Master Weaver John McAtasney laid to rest

John McAtasney
John McAtasney

The funeral of master weaver John Bosco McAtasney took place in Lurgan yesterday (Wednesday).

The father of three, formerly of John St, was widely regarded as one of the last of his hand weavers of linen damask in Ireland.

Highly respected world-wide, his talents were much sought after by celebrities as well as locals.

In an interview last May, John (then aged 83) was asked when he started weaving: “I was 14. My mother got me into weaving. She asked James Crozier, who owned a vegetable shop on Queen Street [in Lurgan], to ask his brother, Robert, who had a hand-weaving business on the Gilford Road, if he would give me a start. When I went in I was told not to talk to any of the handloom weavers but to watch them. One weaver was having a break and he said to me, “What took you into this? Nobody wants to be a handloom weaver today – this trade is dying out”. That was 1948.”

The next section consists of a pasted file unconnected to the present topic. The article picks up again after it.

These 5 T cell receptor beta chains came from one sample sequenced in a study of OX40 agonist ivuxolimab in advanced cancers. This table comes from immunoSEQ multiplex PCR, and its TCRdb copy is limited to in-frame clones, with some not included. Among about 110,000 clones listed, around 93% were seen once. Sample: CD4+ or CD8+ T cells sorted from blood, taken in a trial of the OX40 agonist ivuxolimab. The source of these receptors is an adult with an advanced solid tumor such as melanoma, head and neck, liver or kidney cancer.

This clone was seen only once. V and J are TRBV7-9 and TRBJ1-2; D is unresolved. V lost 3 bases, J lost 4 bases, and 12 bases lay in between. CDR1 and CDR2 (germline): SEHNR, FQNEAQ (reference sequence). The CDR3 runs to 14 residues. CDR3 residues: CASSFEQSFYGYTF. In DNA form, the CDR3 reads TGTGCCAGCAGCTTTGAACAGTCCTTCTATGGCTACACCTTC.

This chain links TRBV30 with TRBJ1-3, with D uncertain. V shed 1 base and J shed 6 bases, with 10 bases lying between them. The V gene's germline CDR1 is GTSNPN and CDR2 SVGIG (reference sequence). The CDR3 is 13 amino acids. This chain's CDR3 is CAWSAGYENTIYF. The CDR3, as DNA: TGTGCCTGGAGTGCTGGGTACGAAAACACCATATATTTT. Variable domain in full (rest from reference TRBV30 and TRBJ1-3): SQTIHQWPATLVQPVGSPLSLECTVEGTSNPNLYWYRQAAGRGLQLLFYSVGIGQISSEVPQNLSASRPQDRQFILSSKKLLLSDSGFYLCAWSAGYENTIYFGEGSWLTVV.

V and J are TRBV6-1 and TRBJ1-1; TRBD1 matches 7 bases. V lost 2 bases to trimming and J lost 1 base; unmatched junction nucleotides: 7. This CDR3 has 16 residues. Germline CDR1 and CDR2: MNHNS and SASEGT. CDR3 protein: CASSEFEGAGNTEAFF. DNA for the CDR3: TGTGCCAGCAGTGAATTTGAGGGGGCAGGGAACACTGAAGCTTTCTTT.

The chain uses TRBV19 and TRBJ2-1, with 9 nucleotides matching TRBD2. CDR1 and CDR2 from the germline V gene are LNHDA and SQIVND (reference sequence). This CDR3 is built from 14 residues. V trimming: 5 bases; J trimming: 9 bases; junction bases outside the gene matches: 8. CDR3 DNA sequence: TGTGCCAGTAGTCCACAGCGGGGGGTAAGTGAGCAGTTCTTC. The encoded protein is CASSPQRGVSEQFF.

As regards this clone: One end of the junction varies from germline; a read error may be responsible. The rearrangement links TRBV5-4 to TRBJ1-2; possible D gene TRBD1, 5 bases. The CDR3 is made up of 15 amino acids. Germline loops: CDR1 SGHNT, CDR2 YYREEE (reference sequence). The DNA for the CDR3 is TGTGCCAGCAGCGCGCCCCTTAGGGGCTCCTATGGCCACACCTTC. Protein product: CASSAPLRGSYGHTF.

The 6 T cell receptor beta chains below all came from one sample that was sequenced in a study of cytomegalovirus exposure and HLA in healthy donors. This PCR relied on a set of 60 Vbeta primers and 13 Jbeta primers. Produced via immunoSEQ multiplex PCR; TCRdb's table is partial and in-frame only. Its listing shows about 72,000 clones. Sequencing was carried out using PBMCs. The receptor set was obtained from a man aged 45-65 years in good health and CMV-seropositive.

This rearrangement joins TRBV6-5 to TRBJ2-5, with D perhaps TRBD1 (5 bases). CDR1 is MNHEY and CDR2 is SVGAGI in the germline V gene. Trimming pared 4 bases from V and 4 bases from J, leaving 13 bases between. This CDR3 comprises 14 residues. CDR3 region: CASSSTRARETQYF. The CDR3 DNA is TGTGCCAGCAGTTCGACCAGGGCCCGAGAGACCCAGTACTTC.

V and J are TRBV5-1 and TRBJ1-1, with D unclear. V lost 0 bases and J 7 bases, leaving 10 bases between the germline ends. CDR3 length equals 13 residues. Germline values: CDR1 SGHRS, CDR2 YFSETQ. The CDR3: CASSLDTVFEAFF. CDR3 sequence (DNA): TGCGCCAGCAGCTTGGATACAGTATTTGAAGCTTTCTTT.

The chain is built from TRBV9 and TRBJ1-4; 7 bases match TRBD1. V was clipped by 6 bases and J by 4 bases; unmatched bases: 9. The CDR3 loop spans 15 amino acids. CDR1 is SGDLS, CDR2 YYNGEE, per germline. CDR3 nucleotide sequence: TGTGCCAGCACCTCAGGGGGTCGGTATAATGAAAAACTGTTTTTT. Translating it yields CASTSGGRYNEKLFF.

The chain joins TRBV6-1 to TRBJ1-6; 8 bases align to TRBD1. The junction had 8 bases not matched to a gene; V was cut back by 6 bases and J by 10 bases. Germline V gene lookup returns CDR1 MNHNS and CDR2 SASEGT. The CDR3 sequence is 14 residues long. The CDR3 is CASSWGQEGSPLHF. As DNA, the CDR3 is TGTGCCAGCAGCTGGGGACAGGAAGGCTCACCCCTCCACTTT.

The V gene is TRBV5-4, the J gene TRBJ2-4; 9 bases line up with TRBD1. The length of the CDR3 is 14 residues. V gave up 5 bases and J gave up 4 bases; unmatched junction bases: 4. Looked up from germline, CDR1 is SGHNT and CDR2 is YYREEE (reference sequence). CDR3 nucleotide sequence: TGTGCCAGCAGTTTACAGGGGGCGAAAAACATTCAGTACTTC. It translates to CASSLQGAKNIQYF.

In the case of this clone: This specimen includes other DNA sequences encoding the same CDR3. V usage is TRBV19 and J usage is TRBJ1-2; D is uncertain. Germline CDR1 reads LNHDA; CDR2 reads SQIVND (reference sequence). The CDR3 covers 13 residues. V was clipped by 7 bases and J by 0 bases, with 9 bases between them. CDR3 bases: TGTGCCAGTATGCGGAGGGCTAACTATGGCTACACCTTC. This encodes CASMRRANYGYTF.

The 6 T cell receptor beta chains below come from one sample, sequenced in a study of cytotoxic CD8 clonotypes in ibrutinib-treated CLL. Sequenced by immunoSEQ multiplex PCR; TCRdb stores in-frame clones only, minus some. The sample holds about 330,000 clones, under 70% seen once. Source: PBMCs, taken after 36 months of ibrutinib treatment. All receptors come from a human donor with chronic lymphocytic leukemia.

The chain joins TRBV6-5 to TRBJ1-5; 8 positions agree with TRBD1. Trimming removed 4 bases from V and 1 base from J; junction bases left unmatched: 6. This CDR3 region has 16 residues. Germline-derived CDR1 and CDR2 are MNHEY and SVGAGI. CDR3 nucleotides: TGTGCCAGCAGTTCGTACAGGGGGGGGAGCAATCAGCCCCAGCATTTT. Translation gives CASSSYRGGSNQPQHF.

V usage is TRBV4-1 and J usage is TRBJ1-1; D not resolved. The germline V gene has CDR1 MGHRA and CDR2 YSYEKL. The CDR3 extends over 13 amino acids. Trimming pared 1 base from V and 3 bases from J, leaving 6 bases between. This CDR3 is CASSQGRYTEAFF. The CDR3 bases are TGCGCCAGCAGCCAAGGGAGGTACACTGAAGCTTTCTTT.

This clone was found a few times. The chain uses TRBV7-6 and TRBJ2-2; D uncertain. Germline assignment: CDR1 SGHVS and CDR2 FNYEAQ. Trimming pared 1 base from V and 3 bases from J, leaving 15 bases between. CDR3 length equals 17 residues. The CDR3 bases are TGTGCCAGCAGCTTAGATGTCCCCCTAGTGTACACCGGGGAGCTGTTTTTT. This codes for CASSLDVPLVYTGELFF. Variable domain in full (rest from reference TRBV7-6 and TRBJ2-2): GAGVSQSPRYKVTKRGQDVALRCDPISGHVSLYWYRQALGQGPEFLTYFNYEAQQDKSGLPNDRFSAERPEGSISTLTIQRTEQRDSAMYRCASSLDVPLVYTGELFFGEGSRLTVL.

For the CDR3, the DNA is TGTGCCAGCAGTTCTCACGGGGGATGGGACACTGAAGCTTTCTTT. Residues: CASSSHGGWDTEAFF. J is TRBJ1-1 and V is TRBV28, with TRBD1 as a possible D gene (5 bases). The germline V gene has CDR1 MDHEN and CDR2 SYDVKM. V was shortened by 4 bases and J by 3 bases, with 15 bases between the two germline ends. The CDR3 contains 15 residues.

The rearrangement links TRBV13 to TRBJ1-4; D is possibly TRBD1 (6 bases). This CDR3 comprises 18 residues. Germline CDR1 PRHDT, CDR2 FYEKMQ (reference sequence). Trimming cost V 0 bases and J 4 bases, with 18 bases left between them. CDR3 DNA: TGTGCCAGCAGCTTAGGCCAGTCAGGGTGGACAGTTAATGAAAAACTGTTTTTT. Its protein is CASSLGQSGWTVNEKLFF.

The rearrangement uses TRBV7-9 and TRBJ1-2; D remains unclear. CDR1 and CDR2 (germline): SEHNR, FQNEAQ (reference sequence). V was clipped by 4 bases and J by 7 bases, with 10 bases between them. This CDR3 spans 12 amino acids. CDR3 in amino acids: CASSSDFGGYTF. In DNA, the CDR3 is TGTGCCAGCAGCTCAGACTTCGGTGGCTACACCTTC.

He also started working around 50 years ago for Mourne Textiles and in the 1960s he brought a handloom from Donegal and set it up in Lurgan. He was weaving privately and also for the Ulster Folk Museum

Mr McAtasney is the dearly beloved husband of Anna, Oakleigh Manor and formerly of John St, Lurgan, and much loved father of Bronagh, Ethna and John, beloved father-in-law of Poppy, loving da da da to Patrick, Pearse and Liam, beloved son of the late John and Sally and brother of Frank, Pat, Noel, Margaret and Eleanor and the late Brian and Terry R.I.P.

His epitaph was: “My days are swifter than a weaver’s shuttle.”